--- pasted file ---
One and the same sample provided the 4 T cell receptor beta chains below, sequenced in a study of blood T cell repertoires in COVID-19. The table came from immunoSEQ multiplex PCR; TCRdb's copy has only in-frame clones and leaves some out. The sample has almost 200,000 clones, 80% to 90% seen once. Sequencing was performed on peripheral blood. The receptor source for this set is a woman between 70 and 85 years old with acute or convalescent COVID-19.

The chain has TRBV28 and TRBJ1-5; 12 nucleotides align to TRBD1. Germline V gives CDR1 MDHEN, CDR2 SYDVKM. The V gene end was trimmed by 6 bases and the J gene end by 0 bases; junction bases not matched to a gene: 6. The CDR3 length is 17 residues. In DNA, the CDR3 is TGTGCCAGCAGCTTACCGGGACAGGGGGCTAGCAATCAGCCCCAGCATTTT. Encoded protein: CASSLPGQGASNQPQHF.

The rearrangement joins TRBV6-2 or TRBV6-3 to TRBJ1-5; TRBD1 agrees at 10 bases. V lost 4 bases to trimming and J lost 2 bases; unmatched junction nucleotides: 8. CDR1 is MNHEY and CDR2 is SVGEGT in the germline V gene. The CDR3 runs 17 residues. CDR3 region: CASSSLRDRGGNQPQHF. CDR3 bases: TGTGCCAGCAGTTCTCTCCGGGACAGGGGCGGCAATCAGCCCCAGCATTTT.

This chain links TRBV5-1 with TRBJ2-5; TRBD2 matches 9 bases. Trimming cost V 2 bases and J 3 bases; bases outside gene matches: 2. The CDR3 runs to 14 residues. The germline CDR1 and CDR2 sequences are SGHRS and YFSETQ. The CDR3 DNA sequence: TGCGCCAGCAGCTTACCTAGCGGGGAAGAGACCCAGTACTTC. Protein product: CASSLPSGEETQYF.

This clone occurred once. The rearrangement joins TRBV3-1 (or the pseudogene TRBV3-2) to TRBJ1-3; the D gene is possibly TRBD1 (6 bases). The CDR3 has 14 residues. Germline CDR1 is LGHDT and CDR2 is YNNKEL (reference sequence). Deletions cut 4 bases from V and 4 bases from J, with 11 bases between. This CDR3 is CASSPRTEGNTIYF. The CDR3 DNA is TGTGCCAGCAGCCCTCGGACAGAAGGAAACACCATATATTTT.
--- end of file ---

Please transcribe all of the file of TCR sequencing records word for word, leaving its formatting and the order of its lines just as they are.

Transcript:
One and the same sample provided the 4 T cell receptor beta chains below, sequenced in a study of blood T cell repertoires in COVID-19. The table came from immunoSEQ multiplex PCR; TCRdb's copy has only in-frame clones and leaves some out. The sample has almost 200,000 clones, 80% to 90% seen once. Sequencing was performed on peripheral blood. The receptor source for this set is a woman between 70 and 85 years old with acute or convalescent COVID-19.

The chain has TRBV28 and TRBJ1-5; 12 nucleotides align to TRBD1. Germline V gives CDR1 MDHEN, CDR2 SYDVKM. The V gene end was trimmed by 6 bases and the J gene end by 0 bases; junction bases not matched to a gene: 6. The CDR3 length is 17 residues. In DNA, the CDR3 is TGTGCCAGCAGCTTACCGGGACAGGGGGCTAGCAATCAGCCCCAGCATTTT. Encoded protein: CASSLPGQGASNQPQHF.

The rearrangement joins TRBV6-2 or TRBV6-3 to TRBJ1-5; TRBD1 agrees at 10 bases. V lost 4 bases to trimming and J lost 2 bases; unmatched junction nucleotides: 8. CDR1 is MNHEY and CDR2 is SVGEGT in the germline V gene. The CDR3 runs 17 residues. CDR3 region: CASSSLRDRGGNQPQHF. CDR3 bases: TGTGCCAGCAGTTCTCTCCGGGACAGGGGCGGCAATCAGCCCCAGCATTTT.

This chain links TRBV5-1 with TRBJ2-5; TRBD2 matches 9 bases. Trimming cost V 2 bases and J 3 bases; bases outside gene matches: 2. The CDR3 runs to 14 residues. The germline CDR1 and CDR2 sequences are SGHRS and YFSETQ. The CDR3 DNA sequence: TGCGCCAGCAGCTTACCTAGCGGGGAAGAGACCCAGTACTTC. Protein product: CASSLPSGEETQYF.

This clone occurred once. The rearrangement joins TRBV3-1 (or the pseudogene TRBV3-2) to TRBJ1-3; the D gene is possibly TRBD1 (6 bases). The CDR3 has 14 residues. Germline CDR1 is LGHDT and CDR2 is YNNKEL (reference sequence). Deletions cut 4 bases from V and 4 bases from J, with 11 bases between. This CDR3 is CASSPRTEGNTIYF. The CDR3 DNA is TGTGCCAGCAGCCCTCGGACAGAAGGAAACACCATATATTTT.